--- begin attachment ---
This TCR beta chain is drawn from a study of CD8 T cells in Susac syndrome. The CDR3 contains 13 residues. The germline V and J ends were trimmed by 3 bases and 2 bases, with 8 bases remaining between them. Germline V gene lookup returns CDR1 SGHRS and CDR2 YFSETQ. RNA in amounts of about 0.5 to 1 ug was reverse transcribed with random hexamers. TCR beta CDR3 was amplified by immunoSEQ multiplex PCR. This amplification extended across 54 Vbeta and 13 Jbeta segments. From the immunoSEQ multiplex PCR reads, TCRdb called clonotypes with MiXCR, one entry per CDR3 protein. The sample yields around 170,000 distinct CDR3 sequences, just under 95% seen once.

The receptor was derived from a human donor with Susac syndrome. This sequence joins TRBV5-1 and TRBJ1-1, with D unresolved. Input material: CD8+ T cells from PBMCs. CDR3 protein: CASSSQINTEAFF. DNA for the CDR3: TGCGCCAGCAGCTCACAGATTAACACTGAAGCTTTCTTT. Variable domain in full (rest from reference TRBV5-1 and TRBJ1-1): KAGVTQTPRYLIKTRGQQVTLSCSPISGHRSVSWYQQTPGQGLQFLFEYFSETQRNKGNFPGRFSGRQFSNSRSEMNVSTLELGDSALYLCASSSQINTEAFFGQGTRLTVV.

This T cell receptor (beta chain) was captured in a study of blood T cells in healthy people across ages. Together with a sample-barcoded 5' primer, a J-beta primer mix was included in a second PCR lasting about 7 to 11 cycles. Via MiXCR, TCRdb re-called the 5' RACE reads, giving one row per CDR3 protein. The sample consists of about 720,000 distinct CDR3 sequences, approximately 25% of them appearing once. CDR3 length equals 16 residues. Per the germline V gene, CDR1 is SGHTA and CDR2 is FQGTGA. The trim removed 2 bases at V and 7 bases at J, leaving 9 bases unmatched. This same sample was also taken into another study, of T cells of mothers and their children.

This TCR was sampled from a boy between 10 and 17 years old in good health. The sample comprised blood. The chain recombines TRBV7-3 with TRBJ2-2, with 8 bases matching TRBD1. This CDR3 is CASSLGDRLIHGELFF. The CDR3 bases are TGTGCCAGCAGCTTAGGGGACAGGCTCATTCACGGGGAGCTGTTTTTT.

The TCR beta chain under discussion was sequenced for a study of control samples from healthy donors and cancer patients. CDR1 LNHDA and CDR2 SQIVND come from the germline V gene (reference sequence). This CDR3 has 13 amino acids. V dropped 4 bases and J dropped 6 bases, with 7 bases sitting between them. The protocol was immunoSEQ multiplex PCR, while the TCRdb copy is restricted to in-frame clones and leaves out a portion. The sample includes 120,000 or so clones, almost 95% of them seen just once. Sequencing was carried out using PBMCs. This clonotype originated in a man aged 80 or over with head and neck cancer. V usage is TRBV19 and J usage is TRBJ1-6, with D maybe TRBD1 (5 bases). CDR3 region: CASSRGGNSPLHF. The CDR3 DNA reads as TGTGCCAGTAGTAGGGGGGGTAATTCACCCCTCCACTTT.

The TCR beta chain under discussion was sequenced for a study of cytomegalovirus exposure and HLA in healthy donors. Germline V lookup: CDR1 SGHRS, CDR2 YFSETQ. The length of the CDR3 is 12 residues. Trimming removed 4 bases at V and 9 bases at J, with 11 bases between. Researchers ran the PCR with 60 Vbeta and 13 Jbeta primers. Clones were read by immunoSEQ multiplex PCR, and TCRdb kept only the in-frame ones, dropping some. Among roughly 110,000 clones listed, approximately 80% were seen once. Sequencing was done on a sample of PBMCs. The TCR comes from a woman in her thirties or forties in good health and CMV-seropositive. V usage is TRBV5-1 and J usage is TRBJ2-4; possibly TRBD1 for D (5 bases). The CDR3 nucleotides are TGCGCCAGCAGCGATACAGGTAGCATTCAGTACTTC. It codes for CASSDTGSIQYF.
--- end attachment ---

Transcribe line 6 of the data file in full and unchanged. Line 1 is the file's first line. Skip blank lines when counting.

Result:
The TCR beta chain under discussion was sequenced for a study of cytomegalovirus exposure and HLA in healthy donors. Germline V lookup: CDR1 SGHRS, CDR2 YFSETQ. The length of the CDR3 is 12 residues. Trimming removed 4 bases at V and 9 bases at J, with 11 bases between. Researchers ran the PCR with 60 Vbeta and 13 Jbeta primers. Clones were read by immunoSEQ multiplex PCR, and TCRdb kept only the in-frame ones, dropping some. Among roughly 110,000 clones listed, approximately 80% were seen once. Sequencing was done on a sample of PBMCs. The TCR comes from a woman in her thirties or forties in good health and CMV-seropositive. V usage is TRBV5-1 and J usage is TRBJ2-4; possibly TRBD1 for D (5 bases). The CDR3 nucleotides are TGCGCCAGCAGCGATACAGGTAGCATTCAGTACTTC. It codes for CASSDTGSIQYF.